During pre-production there’d be some stuff where people would be like, “Well, that’s not how it’s normally done,” or, “We don’t really do this.” And I was like, “Okay, look. That’s not useful. We’re not going to say that anymore. I don’t care how it’s normally done.”

If we need to do it that way, say that and we’ll figure it out. But, we get to decide. All of us get to decide right now what we want to do. But no one’s going to come down on you because that’s not how it’s done.

Daniel: I love it. There’s so much freedom in that. I mean, in some ways that’s why I also like working on books. Because you have these incredible craftsmen and women that build it right at the end. You work with all these printers, their techniques, and all these printing processes. But the form itself is a box in a way. You can put anything in it.

I know a lot of people get frustrated with how long the process takes to make a book. It’s also the reason I love working on them. You can step away from it, and come back to it. You can use all these different tools, and have so many different kinds of conversations within it that do that same thing, you know?

Martine: I think the cool thing about books is that they still manage to go places. With publishing it really travels in interesting ways – books find their way into strange places.

Daniel: Or they evolve. 

art of a dog character with flower antennae winking
3D UNA character developed by Sucuk Und Bratwurst

Martine: It’s been interesting when people would say, “Oh, I read that book” or “I saw this zine” and you’re like, “Where? How?”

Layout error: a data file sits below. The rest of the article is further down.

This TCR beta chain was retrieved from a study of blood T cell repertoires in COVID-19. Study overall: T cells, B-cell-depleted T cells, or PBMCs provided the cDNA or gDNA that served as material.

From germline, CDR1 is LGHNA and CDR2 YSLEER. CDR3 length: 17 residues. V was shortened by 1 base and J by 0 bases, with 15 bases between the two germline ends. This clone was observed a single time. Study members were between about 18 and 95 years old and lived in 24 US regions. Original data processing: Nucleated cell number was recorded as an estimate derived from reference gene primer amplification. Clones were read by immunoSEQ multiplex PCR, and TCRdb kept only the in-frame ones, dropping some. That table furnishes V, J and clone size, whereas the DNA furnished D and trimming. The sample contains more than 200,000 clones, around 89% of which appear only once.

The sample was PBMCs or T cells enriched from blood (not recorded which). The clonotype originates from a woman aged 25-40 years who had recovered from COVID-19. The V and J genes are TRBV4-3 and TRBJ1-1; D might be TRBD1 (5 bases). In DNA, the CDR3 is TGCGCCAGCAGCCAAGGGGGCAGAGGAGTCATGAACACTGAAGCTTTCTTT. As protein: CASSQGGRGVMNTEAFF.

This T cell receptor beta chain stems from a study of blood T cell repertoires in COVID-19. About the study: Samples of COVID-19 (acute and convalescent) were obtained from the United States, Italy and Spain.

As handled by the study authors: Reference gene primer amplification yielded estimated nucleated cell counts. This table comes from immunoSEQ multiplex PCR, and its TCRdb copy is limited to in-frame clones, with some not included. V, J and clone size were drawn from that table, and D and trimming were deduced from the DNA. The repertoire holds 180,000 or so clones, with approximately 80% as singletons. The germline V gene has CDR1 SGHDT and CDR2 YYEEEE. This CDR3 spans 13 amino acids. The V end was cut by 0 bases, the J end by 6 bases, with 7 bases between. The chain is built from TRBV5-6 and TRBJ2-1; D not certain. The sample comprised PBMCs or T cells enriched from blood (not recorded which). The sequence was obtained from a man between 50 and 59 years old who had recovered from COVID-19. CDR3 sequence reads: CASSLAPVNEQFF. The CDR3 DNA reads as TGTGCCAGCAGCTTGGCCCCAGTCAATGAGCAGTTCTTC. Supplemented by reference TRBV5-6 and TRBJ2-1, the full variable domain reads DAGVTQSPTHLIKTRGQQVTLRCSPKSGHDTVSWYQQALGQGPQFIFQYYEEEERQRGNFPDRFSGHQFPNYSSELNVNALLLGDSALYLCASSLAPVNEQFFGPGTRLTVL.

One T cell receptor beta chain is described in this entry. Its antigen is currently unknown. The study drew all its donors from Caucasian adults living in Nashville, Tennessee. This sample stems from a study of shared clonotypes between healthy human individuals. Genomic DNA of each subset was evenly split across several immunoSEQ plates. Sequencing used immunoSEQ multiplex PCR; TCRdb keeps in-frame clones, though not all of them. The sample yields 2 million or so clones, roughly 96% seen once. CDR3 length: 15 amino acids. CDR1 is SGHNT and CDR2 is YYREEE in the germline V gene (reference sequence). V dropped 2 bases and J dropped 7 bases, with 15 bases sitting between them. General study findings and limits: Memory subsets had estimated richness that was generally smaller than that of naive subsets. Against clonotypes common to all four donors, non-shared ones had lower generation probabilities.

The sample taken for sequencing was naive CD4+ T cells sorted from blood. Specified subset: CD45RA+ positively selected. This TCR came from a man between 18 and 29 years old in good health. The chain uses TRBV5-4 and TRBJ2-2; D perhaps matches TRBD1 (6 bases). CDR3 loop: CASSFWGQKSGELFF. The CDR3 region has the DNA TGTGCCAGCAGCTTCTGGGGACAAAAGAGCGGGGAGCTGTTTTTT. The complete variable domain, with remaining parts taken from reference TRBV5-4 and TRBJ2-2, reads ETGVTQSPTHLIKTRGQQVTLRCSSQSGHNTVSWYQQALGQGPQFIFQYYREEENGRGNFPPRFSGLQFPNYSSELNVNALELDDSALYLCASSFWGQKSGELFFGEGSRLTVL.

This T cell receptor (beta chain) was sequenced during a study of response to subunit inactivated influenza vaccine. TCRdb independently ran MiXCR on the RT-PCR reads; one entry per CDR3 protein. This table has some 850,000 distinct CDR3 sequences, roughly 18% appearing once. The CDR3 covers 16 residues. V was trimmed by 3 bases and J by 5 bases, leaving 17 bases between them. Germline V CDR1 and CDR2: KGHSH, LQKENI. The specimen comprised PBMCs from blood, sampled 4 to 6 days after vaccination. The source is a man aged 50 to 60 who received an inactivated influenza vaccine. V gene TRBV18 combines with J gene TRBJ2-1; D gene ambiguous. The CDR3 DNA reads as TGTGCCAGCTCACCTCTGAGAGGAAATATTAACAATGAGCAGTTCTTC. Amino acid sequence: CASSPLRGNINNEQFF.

Daniel: Yeah. Yeah, exactly. Or someone will mention something that they read somewhere: “Oh, I went over to someone’s house, and they have it on their coffee table.” It’s crazy that this little piece of information on a page somewhere in the cosmos somehow made it into your life. You know?

Martine: That’s kind of magical. I think that’s what I also love about publishing.

Daniel: So did you make it before or after that Prada film you made?

Martine: Before. But it was released after.

Daniel: How was it working with Prada?

Martine: It was fine. They’re patrons, you know? This project was great. Prada was really amazing. This was our third project. I did a film for their show in 2020. The pandemic show. By the way, I’m really good at remote shoots.

Daniel: Do you mean mentally?

Martine: I think I know how to translate digital space.

Daniel: Interesting. 

Martine: Digital space, cinematic, and real space, I can really see all at once.

Daniel: Just in your element.

Martine: Yeah, basically. So that was the first project. Then I did a film for a Linea Rossa campaign last year which was cool because Ferdi Verderi, who is the art director there, is a big supporter. He’s been such a big part of my work.